Granted, it may seem absurdly disproportionate to stridently criticize some methods of theirs when they live in a country that alternates, as we and so many powerful semi-democracies do, between a reactionary government who cracks down violently at the first sign of certain forms of dissent and a liberal government who at the best of times softens the reins of tyranny without removing them. There is certainly a valid point to that notion. But if these Leftists knew anything, really, anything at all, about late 19th/early 20th century history, they would see that by agitating as they do, they only strengthen the conservative stranglehold on the country, which further radicalizes parties within their own camp, which strengthens conservatives further. Eventually, the conservative government becomes so authoritarian that they lose touch with reality, and the conservatives make a mistake so costly that the entire country comes tumbling down, often at the expense of millions of lives. In the chaos that follows, naive progressives and socialists see it as an opportunity to finally enact the reforms of which they’ve long dreamed; but in 95% of cases, it never comes to pass. It is inevitably the most ruthless and extreme political actors with the will to commit the most heinously bloody acts who rise to power. This isn’t just how the world ended up with the reigns of Mao and Stalin and you-know-who, this is how we got Napoleon, and the Young Turks, and the Khmer Rouge, and Showa Japan, and Ayatollah Khomeini, and Mussolini, and Mugabe, and Idi Amin, and Hissene Habre, and Siad Barre, and the Assads, and the ibn-Sauds, and Chiang Kai-Shek in addition to Mao, and thousands of other absolute rulers throughout history both recent and distant who enacted a regime of murder. Whatever your problems with a government, so long as the government is not completely radicalized, the best way to make your country more free is to become part of the establishment as best you can and change the government from the inside.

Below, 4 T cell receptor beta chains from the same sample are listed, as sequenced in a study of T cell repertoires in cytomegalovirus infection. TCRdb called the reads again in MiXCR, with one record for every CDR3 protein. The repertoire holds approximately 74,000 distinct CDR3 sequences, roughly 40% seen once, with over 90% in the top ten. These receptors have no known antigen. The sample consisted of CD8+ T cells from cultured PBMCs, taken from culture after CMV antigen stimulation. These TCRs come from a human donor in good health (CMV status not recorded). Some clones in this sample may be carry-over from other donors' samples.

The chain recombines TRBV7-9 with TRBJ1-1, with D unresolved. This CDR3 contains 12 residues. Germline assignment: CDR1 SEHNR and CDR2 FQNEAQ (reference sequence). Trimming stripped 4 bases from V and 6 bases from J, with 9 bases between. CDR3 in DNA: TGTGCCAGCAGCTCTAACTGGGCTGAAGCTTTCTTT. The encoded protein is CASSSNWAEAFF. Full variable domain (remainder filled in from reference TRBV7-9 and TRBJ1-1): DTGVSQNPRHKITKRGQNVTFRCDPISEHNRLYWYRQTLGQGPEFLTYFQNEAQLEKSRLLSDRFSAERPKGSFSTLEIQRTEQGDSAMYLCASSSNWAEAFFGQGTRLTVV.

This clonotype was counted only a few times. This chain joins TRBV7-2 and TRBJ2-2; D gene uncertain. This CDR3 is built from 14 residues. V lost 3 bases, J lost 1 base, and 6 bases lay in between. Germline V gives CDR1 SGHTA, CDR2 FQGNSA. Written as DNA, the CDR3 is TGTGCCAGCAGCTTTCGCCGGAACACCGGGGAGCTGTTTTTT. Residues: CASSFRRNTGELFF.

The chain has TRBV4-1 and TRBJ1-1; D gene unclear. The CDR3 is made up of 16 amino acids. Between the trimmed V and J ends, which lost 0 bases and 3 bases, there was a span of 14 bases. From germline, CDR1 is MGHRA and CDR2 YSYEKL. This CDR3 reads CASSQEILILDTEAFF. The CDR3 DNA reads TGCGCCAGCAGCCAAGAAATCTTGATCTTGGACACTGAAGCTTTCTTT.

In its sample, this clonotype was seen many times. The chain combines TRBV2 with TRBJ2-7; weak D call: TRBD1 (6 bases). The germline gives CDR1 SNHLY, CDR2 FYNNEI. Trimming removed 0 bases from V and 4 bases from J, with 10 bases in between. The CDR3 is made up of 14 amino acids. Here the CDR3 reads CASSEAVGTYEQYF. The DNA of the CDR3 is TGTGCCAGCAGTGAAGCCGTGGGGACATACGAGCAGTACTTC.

If I still have this blog, there will be plenty of time to slam the Right, but today, we’re going to concentrate on the Left. I live in a very radicalized city — understandably so given how difficult life in Baltimore can be, but when I talk to so many people I know, it’s clear that in their worldview, Mao and Stalin and Pol Pot and Kim Il-Sung never happened. When you’re dead, it doesn’t matter whether you’re killed in the service of maintaining a social hierarchy or leveling a social hierarchy. You’re still dead. All these events happened within the lifetime of our parents and grandparents, and yet somehow, people maintain a belief that humanity has so changed in fifty years that what was true about human beings in 1968 is somehow not true about them in 2018.